Supermarket

The location where a predefined amount of inventory is controlled and released into a pull system by kanban.

 

Back to top

 

 

T

Takt Time

Takt is the German word for “beat.” In Lean, Takt time is the pace of production based on the rate of customer consumption. For example, if a widget factory operates 240 minutes per day and customers demand 120 widgets per day, takt time is two minutes.

 

Teian

A proposal, proposition, or suggestion. A teian system can be likened to a system which allows and encourages workers to actively propose process and product improvements.

 

Throughput

The output rate of a production process.

Total Productive Maintenance (TPM)

A proactive approach to maintaining equipment. It is divided into three areas: autonomous maintenance, planned maintenance, and predictive maintenance.TPM combines the traditionally American practice of preventive maintenance with Total Quality Control and Total Employee Involvement, to create a culture where operators develop ownership of their equipment, and become full partners with Maintenance, Engineering and Management to assure equipment operates properly every day.

 

Toyota Production System (TPS)

A production system developed by the Toyota Motor Corporation based on the philosophy that the ideal condition for production is created when machines, facilities, and people work together adding value without creating waste.

 

Tsurube

A way to keep product flow continuous even when there are interruptions such as outside processing or batch operations.

 

 

Back to top

 

U

Back to top

 

V

Value

The worth placed upon goods or services, as defined by the customer

Value Stream Mapping

A diagram of every step involved in the material and information flows needed to bring a product from order to delivery. It is a lean manufacturing or lean enterprise technique used to document, analyze and improve the flow of information or materials required to produce a product or service for a customer.

 

Visual Management

Placing tools, parts, production activities, plans, schedules, measures and performance indicators in plain view, This assures that the status of the system can be understood at a glance by everyone involved and actions taken locally in support of system objectives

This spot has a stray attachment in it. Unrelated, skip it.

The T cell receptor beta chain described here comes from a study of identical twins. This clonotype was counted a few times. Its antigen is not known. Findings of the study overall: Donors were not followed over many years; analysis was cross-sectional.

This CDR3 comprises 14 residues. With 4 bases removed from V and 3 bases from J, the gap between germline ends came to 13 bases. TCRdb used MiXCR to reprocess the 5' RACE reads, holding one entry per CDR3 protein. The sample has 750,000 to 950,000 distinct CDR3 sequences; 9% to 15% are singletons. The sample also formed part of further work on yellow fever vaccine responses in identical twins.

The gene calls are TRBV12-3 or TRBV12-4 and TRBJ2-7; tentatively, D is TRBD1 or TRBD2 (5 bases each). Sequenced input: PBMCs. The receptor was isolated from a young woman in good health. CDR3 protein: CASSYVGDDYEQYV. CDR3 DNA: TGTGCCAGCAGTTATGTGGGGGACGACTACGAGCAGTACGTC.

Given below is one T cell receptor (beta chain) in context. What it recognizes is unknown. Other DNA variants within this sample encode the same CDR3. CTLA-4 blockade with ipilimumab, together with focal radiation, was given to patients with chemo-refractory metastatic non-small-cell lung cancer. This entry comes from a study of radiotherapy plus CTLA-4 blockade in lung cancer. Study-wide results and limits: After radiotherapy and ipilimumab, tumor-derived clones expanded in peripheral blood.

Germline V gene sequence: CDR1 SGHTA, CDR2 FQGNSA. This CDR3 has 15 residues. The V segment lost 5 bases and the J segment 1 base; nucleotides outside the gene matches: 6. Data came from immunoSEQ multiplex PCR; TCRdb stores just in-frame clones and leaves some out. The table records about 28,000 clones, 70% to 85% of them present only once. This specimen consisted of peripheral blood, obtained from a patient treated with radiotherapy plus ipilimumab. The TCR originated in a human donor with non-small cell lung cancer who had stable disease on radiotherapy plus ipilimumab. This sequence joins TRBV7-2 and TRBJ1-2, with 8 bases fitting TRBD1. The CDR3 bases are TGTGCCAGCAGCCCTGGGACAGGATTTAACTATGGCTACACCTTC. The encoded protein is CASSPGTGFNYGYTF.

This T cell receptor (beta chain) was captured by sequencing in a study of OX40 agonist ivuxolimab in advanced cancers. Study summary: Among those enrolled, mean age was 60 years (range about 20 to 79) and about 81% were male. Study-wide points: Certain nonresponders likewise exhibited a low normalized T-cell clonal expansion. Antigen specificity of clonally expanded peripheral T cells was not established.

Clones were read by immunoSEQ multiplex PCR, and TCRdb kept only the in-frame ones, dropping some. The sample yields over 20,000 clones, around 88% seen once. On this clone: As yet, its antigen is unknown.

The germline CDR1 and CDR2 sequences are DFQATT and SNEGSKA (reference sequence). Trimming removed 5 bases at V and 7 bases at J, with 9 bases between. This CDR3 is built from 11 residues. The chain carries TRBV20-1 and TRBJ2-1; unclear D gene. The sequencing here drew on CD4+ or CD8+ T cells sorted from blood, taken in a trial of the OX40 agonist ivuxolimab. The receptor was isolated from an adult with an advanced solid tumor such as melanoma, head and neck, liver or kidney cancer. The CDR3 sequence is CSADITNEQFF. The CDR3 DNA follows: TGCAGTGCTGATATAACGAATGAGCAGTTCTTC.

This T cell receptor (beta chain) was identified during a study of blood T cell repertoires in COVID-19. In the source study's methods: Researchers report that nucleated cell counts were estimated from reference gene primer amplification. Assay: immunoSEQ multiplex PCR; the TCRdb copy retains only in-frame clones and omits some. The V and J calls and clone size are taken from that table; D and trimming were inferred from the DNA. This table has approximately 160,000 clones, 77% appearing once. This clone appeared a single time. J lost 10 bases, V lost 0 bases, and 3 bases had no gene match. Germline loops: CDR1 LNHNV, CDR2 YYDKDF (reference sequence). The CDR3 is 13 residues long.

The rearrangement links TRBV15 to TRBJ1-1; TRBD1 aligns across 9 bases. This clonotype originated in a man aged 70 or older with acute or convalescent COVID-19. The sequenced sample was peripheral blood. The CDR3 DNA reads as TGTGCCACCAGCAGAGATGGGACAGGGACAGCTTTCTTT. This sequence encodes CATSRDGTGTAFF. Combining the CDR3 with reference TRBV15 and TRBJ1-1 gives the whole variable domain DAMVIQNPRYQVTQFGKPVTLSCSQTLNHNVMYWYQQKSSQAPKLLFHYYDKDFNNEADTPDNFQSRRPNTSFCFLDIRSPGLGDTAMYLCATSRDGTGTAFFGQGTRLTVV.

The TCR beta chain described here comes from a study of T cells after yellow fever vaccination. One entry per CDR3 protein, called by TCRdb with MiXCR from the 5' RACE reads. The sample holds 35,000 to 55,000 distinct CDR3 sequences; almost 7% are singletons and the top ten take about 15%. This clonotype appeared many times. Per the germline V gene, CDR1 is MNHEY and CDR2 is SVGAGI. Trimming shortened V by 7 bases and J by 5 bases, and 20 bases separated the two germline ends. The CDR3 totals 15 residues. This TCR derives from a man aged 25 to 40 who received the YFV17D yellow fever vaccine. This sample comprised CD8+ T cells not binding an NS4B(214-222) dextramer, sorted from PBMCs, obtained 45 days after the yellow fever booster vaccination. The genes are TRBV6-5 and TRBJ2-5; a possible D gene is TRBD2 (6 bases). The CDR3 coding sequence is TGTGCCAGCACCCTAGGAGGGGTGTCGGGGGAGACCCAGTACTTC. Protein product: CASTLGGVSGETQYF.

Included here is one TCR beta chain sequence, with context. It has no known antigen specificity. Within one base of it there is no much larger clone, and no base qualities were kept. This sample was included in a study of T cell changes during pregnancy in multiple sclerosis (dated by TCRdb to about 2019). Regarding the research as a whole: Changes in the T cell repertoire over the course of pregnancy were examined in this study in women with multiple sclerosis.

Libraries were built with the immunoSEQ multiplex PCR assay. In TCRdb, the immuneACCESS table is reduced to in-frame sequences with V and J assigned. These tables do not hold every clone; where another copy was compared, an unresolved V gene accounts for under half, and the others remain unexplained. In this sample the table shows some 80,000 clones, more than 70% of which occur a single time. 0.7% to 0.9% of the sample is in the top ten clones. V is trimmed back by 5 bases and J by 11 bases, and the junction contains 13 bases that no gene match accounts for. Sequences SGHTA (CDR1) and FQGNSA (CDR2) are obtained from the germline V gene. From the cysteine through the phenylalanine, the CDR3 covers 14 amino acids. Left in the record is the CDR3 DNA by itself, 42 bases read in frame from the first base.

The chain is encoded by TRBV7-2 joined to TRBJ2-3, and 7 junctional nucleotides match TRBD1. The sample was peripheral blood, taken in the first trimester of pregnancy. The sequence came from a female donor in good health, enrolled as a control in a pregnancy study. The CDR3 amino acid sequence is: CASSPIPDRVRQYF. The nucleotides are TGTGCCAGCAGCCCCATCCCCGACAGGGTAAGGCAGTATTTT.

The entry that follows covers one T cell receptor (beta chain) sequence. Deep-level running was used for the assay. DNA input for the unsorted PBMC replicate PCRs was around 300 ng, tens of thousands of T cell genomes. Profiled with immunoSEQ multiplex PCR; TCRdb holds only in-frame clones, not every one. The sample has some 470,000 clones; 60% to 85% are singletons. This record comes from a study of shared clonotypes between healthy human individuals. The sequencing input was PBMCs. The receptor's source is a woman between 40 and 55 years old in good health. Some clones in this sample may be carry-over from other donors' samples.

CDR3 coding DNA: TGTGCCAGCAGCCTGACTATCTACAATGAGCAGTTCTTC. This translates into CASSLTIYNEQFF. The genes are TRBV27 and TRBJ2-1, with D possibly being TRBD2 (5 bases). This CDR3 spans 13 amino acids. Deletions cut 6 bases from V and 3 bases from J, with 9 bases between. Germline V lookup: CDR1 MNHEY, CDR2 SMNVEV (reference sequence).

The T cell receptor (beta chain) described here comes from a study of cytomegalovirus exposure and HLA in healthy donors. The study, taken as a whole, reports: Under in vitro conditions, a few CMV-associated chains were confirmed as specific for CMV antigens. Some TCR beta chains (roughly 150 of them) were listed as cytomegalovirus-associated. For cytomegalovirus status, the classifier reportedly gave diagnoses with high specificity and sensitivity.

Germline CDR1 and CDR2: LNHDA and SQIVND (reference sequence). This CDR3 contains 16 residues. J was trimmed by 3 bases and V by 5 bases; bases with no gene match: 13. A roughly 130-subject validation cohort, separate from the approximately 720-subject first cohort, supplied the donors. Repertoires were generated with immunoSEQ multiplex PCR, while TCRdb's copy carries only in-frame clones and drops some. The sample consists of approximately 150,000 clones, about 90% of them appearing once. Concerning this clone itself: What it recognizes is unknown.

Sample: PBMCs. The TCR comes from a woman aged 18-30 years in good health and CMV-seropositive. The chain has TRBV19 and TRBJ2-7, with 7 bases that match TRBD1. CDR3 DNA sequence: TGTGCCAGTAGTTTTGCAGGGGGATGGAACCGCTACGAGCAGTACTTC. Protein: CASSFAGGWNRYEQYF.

Voice of the customer (VOC)

The collective needs, wants, and desires of the recipient of a process output, a product, or a service, whether expressed or not. The VOC is usually expressed as specifications, requirements, or expectations.Voice Of the Customer; specifies what the customer really wants and is happy to pay for

Back to top

W

Waste

Any activity that uses resources, but creates no value for the customer. Usually expressed as muda, mura, or muri.

 

Waterstrider (Mizusumashi)

Water-beetle or Water-spider. A term used to describe the activities of the person responsible for maintaining correct inventories on the production line

 

Work In Process (WIP)

The inventory between the start and end points of a production process.

 

Back to top

 

X

Back to top

 

Y

Yamazumi

A bar graph typically showing the balance of workloads as operator cycle times.

Yokoten

Japanese for “across everywhere”. Knowledge is shared and plant related activities and countermeasures may be communicated plant wide and with other branches of the company and its affiliates.

 

Back to top

 

 

 

Z

Back to top

 

 

 

Acronyms

4P

Policies, Procedures, People, Plant/Technologies

5S

Sort, Straighten, Shine, Standardize, Sustain

5W2H

Who, What, When, Where, Why, How, How much

5Z

Uketorazu, Tsukurazu, Baratsukasazu, Kurikaesazu, Nagasazu

6M

Machines, Methods, Materials, Measurements, Mother Nature (Environment), Manpower (People)

6W

Who, What, When, Where, Why, Which

7QC

7 Quality Control Tools

8D

Eight Disciplines Problem Solving Process

ABC

Activity Based Costing

ADD

Average Daily Demand

ANOM

Analysis of Means

ANOVA

Analysis of Variance

APQP

Advanced Product Quality Planning

AQL

Acceptable Quality Level

BAU

“Business As Usual”

BIA

Business Impact Analysis

BPR

Business Process Reengineering

BVA

Business Value Add

CAP

Change Acceleration Process

CAPA

Corrective and Preventive Action

CAR

Corrective Action Report

CBR

Critical Business Requirements

CCD

Central Composite Design

CCR

Capacity Constraint Resource

CIP

Continuous Improvement Process

Cmk

Machine Capability index

CMM

Capability Maturity Model

COC

Cost of Conformance

CONC

Cost of Non-Conformance

COPIS

Customer, Output, Process, Input, Supplier

COPQ

Cost of Poor Quality

COQ

Cost of Quality

Cp

Process Potential Index (short term)

Cpk

Process Capability Index (short term)

CTQC

Critical To Quality Characteristic

CTQ

Critical To Quality

CUSUM

Cumulative sum control chart

DF

Degrees of Freedom

DFLSS

Design For Lean Six Sigma

DFMEA

Design Failure Mode and Effect

DFSS

Design for Six Sigma

DFX